By all accounts — including his own — he was an asshole. He was difficult to work with. He was a privileged, over-educated snob, a proud member of America’s ruling class. He was the scion a sprawling, aristocratic family and was related, in various ways, to President Jimmy Carter, Jackie Kennedy, and Al Gore, among others.
In my book, Gore Vidal had two redeeming characteristics:
1. He was unapologetically gay, long before Stonewall. He was no champion of gay rights, mind you — in fact, he often said that “there are not homosexual people, only homosexual acts”. And frankly, the only reason he was able to come out of the closet was because of his social pedigree. (The wealthy often forgive one another their eccentricities.) But the bottom line is, he liked to kiss boys and he made no secret of it.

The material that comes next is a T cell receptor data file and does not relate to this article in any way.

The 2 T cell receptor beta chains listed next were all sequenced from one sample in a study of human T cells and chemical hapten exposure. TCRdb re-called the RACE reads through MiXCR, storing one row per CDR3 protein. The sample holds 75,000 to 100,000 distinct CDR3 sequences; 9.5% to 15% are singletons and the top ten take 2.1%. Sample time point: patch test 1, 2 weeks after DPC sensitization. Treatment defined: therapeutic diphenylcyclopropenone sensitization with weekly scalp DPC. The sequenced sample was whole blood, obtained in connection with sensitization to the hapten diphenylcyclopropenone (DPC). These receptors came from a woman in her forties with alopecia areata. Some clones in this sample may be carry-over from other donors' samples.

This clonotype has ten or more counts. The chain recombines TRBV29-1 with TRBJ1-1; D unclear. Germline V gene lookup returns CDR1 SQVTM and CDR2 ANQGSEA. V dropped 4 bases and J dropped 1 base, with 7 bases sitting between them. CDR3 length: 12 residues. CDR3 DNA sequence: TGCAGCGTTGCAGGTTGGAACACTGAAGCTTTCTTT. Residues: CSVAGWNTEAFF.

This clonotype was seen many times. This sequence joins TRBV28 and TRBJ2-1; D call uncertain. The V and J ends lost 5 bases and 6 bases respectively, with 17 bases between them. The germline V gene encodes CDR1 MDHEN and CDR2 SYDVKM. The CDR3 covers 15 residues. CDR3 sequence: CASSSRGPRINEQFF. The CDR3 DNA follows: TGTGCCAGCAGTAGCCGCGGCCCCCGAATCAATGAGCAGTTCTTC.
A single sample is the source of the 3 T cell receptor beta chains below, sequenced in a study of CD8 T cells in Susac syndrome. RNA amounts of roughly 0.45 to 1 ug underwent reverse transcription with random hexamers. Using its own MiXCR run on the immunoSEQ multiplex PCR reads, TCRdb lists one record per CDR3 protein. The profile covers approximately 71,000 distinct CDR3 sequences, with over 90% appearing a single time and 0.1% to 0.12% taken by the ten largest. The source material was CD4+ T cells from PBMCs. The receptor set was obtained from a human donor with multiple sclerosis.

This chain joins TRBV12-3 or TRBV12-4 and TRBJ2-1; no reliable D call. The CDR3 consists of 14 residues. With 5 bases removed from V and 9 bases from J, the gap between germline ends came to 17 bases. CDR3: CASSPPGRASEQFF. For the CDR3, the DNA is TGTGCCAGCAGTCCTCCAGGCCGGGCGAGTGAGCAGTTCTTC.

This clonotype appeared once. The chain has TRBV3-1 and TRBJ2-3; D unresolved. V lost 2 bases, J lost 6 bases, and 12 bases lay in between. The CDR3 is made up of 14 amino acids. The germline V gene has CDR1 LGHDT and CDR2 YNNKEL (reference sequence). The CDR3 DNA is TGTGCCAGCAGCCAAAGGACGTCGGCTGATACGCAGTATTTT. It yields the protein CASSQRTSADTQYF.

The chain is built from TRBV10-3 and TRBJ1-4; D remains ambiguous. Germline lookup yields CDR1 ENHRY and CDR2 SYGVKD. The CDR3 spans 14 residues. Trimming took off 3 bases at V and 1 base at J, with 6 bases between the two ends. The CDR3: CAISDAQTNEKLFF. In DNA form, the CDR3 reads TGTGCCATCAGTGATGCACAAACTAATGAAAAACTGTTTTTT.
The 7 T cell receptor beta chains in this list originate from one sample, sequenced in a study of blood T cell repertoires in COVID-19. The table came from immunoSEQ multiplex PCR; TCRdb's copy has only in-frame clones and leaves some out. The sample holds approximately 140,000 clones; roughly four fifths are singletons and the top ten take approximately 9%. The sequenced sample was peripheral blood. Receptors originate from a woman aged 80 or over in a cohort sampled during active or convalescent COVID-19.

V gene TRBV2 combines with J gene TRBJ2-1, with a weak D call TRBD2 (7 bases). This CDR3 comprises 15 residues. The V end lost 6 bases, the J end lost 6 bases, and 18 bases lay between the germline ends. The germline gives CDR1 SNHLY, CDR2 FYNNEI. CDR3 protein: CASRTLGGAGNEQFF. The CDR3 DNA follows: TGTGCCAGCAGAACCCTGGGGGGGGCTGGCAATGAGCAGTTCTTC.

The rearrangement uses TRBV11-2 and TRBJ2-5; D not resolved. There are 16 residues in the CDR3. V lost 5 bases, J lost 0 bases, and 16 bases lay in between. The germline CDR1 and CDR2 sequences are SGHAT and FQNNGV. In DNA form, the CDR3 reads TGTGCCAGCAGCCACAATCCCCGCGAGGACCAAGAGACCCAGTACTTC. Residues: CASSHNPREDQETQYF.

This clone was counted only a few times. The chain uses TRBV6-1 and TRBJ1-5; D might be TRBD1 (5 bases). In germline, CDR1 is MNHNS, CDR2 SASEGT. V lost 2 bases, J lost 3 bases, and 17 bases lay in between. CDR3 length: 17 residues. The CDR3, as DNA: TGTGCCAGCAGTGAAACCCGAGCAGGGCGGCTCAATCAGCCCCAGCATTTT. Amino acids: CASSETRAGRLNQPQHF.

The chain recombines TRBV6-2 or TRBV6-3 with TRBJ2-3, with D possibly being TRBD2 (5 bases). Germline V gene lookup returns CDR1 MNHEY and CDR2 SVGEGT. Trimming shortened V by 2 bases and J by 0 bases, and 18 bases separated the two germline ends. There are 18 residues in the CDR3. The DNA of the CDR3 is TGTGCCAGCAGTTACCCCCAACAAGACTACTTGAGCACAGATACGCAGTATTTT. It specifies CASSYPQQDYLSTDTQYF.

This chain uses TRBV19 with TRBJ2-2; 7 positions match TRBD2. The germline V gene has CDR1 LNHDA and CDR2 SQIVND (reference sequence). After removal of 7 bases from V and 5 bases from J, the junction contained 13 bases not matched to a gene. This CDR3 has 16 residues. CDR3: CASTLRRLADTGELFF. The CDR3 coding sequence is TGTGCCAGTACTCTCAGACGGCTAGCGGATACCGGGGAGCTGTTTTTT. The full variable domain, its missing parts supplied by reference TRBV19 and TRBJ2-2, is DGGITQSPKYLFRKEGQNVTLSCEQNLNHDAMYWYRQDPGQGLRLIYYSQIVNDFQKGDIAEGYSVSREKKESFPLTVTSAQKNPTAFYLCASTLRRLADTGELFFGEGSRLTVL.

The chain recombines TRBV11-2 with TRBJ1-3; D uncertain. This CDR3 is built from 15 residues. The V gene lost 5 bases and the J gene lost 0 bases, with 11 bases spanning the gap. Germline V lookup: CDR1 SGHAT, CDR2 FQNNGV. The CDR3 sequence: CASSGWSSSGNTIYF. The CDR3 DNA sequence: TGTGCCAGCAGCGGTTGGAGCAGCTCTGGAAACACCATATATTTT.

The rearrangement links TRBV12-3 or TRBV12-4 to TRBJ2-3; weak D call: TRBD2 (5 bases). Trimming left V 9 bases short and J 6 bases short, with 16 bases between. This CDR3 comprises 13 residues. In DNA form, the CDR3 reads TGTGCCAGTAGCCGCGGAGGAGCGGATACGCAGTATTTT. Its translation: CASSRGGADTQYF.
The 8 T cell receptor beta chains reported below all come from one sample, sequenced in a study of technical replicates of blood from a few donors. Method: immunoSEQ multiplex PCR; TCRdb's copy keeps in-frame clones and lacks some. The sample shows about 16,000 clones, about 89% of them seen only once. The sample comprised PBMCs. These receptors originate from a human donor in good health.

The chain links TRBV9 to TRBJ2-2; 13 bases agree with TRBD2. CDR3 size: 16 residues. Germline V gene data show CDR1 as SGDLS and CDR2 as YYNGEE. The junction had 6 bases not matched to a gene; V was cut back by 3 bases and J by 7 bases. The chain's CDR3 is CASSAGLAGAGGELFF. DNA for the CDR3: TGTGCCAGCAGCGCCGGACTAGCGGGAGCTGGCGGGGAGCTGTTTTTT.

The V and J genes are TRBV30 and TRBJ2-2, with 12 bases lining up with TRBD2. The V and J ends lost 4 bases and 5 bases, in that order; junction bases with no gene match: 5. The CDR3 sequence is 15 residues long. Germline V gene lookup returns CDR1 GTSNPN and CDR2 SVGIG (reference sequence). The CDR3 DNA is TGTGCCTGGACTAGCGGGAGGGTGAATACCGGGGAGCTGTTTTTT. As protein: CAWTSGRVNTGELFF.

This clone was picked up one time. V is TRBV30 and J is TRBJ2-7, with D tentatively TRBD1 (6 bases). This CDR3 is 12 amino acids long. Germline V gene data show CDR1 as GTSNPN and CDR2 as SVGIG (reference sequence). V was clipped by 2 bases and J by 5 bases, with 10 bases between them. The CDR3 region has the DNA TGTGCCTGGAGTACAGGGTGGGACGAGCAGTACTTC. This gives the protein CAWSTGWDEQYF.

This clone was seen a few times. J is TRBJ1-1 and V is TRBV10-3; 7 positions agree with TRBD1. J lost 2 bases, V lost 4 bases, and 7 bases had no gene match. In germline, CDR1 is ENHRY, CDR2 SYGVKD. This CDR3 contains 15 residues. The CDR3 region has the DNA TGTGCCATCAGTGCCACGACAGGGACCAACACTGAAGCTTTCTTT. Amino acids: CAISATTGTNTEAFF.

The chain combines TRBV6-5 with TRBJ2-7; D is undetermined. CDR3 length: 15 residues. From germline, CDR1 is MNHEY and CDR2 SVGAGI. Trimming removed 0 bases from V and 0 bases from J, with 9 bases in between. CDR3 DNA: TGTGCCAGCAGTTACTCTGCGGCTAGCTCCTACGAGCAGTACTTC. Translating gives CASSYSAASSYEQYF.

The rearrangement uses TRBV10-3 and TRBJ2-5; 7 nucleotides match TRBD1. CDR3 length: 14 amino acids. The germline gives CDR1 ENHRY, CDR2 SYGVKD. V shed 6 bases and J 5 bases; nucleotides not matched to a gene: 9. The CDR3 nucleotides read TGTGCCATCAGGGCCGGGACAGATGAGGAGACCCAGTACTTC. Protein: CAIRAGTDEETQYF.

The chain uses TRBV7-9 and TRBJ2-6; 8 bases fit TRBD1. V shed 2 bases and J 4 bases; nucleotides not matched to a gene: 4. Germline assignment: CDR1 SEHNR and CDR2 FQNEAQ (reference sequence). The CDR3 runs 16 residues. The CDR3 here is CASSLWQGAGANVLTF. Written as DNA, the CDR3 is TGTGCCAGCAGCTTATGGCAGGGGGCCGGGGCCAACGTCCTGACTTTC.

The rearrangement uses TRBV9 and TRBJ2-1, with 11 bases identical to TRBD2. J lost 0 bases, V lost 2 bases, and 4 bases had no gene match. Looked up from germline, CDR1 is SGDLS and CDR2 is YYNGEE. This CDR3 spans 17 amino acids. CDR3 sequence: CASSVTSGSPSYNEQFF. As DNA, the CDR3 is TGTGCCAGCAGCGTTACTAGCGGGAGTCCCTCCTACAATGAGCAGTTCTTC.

2. He was a brilliant author. I’ve often claimed that the opening chapter of Myra Breckinridge is among the most beautiful collection of words ever assembled in the English language. (The movie? Not so much, but at least I can say that my uncle attended the premiere.) Vidal’s memoir, Palimpsest, is equally fascinating, even though it tends to reiterate his status as an A-grade douchenozzle.
And now he’s gone.
If you’ve somehow managed to miss the “Myra rides Rusty” sequence from Myra Breckinridge, do yourself a favor: watch it and realize that an important piece of America’s gay, literary history has slipped away in the night.